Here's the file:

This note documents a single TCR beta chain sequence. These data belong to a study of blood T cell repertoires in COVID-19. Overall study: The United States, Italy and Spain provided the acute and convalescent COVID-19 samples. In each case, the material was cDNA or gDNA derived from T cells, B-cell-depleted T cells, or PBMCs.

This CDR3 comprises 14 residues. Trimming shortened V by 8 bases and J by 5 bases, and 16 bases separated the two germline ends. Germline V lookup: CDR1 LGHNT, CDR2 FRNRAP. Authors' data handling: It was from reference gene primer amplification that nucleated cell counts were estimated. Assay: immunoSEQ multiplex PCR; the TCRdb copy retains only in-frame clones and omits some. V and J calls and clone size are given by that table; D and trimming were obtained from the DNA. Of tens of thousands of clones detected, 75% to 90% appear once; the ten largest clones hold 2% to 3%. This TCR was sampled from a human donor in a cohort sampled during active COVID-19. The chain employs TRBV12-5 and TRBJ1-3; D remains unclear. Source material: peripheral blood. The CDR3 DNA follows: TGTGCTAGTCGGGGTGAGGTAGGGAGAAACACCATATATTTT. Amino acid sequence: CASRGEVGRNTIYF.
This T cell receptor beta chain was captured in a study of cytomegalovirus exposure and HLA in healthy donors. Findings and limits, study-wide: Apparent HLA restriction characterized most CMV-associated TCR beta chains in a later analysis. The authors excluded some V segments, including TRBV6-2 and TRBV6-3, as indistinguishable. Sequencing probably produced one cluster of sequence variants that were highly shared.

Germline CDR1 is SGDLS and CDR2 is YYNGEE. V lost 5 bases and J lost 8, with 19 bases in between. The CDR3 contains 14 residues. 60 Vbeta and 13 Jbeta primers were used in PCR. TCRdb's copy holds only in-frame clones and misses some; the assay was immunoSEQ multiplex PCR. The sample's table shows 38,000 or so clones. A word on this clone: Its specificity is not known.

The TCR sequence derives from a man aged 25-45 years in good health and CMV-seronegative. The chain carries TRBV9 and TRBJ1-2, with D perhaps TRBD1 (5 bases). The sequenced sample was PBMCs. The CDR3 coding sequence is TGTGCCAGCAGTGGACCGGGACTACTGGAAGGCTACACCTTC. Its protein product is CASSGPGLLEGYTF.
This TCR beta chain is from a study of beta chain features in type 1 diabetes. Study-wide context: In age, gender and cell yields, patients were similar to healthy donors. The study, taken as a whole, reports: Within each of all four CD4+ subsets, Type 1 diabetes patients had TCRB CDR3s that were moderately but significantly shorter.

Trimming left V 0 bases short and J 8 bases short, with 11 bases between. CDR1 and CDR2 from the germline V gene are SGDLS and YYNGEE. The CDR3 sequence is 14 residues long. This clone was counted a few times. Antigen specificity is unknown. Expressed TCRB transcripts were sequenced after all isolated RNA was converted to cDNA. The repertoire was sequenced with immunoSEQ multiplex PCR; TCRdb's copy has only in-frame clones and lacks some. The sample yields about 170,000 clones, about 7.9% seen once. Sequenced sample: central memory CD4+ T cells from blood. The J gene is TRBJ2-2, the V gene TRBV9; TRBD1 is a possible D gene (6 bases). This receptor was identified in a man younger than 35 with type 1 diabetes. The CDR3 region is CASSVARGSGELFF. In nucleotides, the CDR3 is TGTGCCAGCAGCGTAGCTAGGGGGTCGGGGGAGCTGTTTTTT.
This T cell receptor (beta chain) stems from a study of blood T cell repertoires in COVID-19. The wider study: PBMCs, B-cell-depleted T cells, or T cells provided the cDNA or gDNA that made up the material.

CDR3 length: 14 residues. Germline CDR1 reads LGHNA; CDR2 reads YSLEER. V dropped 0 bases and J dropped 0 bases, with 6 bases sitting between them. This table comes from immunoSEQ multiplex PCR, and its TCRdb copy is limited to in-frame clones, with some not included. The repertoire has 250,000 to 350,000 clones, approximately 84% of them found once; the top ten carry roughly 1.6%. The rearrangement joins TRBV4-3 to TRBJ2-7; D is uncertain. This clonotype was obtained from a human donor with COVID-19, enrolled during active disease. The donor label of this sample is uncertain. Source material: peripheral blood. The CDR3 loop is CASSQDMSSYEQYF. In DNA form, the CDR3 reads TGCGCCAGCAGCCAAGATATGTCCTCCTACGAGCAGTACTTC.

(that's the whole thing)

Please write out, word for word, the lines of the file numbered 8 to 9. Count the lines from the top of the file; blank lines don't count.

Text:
This T cell receptor (beta chain) stems from a study of blood T cell repertoires in COVID-19. The wider study: PBMCs, B-cell-depleted T cells, or T cells provided the cDNA or gDNA that made up the material.

CDR3 length: 14 residues. Germline CDR1 reads LGHNA; CDR2 reads YSLEER. V dropped 0 bases and J dropped 0 bases, with 6 bases sitting between them. This table comes from immunoSEQ multiplex PCR, and its TCRdb copy is limited to in-frame clones, with some not included. The repertoire has 250,000 to 350,000 clones, approximately 84% of them found once; the top ten carry roughly 1.6%. The rearrangement joins TRBV4-3 to TRBJ2-7; D is uncertain. This clonotype was obtained from a human donor with COVID-19, enrolled during active disease. The donor label of this sample is uncertain. Source material: peripheral blood. The CDR3 loop is CASSQDMSSYEQYF. In DNA form, the CDR3 reads TGCGCCAGCAGCCAAGATATGTCCTCCTACGAGCAGTACTTC.